AI promises a brighter future for mankind, or so we are told. However, there is another side to AI, one which is not often talked about.
Let us not even mention the fact that our laws are trailing far behind when it comes to the leaps and bounds in tech industries. Let us not mention the fact that what every totalitarian regime failed to achieve through force - the control of news and information, the tracking of the movements of its citizens, the manipulation of opinions - young people the world over submit to voluntarily on a daily basis. Let us not mention the fact that Facebook filters the information you receive, Google knows more about you than your own family, your phone and fit watch tracks your every step, and your movement is tracked through license plates and location services. Big data is everywhere, and it is here to stay.
Never mind the fact that a large segment of today's most valued companies produces absolutely nothing tangible.
The push for autonomous vehicles, drone deliveries, automated services, and other AI applications is, in my opinion, wrong.
The loss of jobs aside (yes, there are counter arguments and even universal salary tests); the environmental impact aside (autonomous vehicles will likely lead to expansion of suburban areas - for those who can afford it - and destruction of arable land); the evolutionary impact aside (the general public is not getting any smarter since the dawn of Smartphones); and the psychological impact aside (people are struggling with interpersonal relationships and interactions since the rise of Social media); there are many other aspects to consider.
In a report featured on Euronews: http://www.euronews.com/2018/02/21/commercial-drones-could-be-turned-into-weapons-using-ai-report-warns
citing the University of Cambridge's Centre for the Study of Existential Risk
its authors warn of the possibility that AI could be used in harmful ways:
'Harmful ends'Attackers could capitalise on the “proliferation of drones” and re-use them for “harmful ends”, according to the University of Cambridge's Centre for the Study of Existential Risk, who helped put the report together.
It said we could see the “crashing of fleets of autonomous vehicles, turning of commercial drones into missiles or holding critical infrastructure to ransom”.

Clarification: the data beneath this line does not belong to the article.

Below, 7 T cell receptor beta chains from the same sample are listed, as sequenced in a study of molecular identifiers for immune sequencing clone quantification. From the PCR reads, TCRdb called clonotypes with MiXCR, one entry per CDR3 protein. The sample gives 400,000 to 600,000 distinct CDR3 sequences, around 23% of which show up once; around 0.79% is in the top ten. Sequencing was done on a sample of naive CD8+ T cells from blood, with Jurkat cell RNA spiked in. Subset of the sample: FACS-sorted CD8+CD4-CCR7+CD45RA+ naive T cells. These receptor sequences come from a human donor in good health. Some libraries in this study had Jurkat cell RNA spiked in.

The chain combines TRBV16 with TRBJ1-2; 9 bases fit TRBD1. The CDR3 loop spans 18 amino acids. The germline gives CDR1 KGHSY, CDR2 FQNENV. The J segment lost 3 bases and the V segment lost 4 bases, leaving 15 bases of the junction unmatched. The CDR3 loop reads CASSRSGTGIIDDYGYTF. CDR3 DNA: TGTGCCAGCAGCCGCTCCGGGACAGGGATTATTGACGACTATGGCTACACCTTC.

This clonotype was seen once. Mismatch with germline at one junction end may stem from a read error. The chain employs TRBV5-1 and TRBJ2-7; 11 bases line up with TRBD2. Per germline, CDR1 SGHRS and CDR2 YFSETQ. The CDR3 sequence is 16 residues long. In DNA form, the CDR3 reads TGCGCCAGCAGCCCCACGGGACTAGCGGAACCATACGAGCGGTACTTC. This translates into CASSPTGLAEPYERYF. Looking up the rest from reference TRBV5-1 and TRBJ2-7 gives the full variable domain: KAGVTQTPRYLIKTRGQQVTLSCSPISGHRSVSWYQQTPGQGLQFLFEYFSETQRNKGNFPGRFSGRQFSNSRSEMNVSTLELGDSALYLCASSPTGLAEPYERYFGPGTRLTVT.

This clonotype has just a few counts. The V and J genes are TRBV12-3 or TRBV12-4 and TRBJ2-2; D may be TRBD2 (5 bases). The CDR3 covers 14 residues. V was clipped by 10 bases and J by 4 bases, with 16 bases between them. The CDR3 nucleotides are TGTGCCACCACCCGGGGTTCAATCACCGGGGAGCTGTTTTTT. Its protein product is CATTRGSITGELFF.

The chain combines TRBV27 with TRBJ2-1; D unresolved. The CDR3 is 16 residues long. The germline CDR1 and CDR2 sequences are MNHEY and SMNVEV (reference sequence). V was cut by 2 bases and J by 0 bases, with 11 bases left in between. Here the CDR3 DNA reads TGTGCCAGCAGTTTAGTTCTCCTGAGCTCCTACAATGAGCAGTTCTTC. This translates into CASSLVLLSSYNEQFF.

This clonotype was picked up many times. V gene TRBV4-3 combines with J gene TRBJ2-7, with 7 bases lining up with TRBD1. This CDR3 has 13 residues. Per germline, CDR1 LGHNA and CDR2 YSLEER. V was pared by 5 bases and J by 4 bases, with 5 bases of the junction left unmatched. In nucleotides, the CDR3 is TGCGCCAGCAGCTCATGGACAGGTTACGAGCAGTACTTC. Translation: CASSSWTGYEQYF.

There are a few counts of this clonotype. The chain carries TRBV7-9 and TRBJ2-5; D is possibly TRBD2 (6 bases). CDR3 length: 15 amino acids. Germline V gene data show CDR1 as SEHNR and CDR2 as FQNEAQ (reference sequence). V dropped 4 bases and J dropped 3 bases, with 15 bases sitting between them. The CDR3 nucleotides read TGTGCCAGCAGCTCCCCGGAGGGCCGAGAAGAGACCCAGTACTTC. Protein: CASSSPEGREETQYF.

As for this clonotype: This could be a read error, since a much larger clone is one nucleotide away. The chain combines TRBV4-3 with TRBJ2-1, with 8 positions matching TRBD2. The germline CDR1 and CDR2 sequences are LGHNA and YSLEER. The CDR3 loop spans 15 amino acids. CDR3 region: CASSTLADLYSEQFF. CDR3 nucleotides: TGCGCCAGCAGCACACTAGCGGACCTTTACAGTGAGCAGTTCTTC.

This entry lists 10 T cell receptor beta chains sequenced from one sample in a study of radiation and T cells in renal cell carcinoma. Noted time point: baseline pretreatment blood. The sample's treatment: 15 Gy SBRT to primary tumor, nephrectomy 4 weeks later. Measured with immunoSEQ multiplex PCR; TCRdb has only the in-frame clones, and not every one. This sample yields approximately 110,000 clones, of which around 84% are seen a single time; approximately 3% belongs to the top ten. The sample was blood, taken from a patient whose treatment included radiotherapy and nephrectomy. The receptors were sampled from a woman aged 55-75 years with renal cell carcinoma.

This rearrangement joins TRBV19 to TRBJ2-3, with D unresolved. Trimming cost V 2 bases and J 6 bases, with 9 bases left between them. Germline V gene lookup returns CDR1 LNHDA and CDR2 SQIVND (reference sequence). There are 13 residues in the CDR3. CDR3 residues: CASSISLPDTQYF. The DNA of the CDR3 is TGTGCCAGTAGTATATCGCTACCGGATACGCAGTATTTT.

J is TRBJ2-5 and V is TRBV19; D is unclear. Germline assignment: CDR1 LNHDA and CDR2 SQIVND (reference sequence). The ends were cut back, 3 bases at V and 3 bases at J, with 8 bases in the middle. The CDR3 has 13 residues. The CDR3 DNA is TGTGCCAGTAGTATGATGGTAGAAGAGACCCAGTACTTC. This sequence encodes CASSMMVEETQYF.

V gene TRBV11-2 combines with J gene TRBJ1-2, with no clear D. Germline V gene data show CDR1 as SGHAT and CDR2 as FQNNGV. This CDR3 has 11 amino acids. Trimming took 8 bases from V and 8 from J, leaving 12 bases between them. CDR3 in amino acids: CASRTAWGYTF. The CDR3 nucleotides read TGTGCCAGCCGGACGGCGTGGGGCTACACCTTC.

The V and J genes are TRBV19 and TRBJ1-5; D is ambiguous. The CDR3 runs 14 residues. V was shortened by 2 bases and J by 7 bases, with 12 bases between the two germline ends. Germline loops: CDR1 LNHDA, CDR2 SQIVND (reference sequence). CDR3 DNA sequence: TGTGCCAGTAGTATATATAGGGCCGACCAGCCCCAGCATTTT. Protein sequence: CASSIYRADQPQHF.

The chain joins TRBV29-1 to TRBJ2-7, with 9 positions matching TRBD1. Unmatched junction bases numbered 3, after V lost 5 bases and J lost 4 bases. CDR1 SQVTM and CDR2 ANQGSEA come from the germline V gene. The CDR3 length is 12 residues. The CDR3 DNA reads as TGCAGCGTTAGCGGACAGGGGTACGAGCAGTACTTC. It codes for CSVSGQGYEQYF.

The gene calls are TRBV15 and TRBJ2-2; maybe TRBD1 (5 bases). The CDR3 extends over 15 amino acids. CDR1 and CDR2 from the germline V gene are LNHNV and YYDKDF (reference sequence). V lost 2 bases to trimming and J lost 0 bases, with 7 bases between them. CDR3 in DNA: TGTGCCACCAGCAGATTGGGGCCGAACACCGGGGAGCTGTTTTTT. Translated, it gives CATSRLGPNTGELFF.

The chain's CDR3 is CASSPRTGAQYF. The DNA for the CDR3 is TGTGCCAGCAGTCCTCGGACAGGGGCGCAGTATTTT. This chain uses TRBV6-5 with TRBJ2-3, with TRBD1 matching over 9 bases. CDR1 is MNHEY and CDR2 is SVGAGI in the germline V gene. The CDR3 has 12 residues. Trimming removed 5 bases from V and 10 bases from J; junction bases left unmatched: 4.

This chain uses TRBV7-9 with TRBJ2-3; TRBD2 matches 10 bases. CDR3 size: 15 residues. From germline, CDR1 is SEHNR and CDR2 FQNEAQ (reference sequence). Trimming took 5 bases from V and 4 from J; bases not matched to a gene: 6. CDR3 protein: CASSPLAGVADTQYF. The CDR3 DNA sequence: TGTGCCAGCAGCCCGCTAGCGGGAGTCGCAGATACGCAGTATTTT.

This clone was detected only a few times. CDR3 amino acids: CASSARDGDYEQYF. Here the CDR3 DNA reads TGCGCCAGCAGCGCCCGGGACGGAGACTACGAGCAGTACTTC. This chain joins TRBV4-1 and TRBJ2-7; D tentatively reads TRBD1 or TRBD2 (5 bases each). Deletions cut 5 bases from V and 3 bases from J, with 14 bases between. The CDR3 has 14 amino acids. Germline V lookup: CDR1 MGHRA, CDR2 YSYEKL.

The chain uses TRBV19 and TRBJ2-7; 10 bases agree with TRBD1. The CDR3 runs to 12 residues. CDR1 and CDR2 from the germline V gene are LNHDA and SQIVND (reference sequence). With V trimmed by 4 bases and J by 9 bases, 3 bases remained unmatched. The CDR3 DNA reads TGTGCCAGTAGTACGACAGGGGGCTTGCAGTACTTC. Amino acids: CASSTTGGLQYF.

AI could also herald novel cyber attacks such as automated hacking and the production of highly-believable fake videos to be used as “powerful tools to manipulate public opinion on previously unimaginable scales”.
“Artificial intelligence is a game changer and this report has imagined what the world could look like in the next five to ten years,” said Dr Seán Ó hÉigeartaigh, one of the co-authors of the report.
“We live in a world that could become fraught with day-to-day hazards from the misuse of AI and we need to take ownership of the problems – because the risks are real. There are choices that we need to make now, and our report is a call-to-action for governments, institutions and individuals across the globe.
“For many decades hype outstripped fact in terms of AI and machine learning. No longer. This report looks at the practices that just don’t work anymore — and suggests broad approaches that might help: for example, how to design software and hardware to make it less hackable — and what type of laws and international regulations might work in tandem with this.”
Miles Brundage, research fellow at Oxford University’s Future of Humanity Institute, said: “AI will alter the landscape of risk for citizens, organisations and states — whether it’s criminals training machines to hack or ‘phish’ at human levels of performance or privacy-eliminating surveillance, profiling and repression — the full range of impacts on security is vast.
“It is often the case that AI systems don’t merely reach human levels of performance but significantly surpass it. It is troubling, but necessary, to consider the implications of superhuman hacking, surveillance, persuasion, and physical target identification, as well as AI capabilities that are subhuman but nevertheless much more scalable than human labour.”
This is not too far fetched to imagine.
Still, in my opinion, the simplest case against AI is this - Humans are, by nature, fallible creatures. We do some things right, but a lot of things wrong. Any artificial intelligence worth its weight is likely to realize that humans are not good for long-term survival of the planet,and with it, the AI system itself.
If you were an AI system, what would you do once you become aware of that?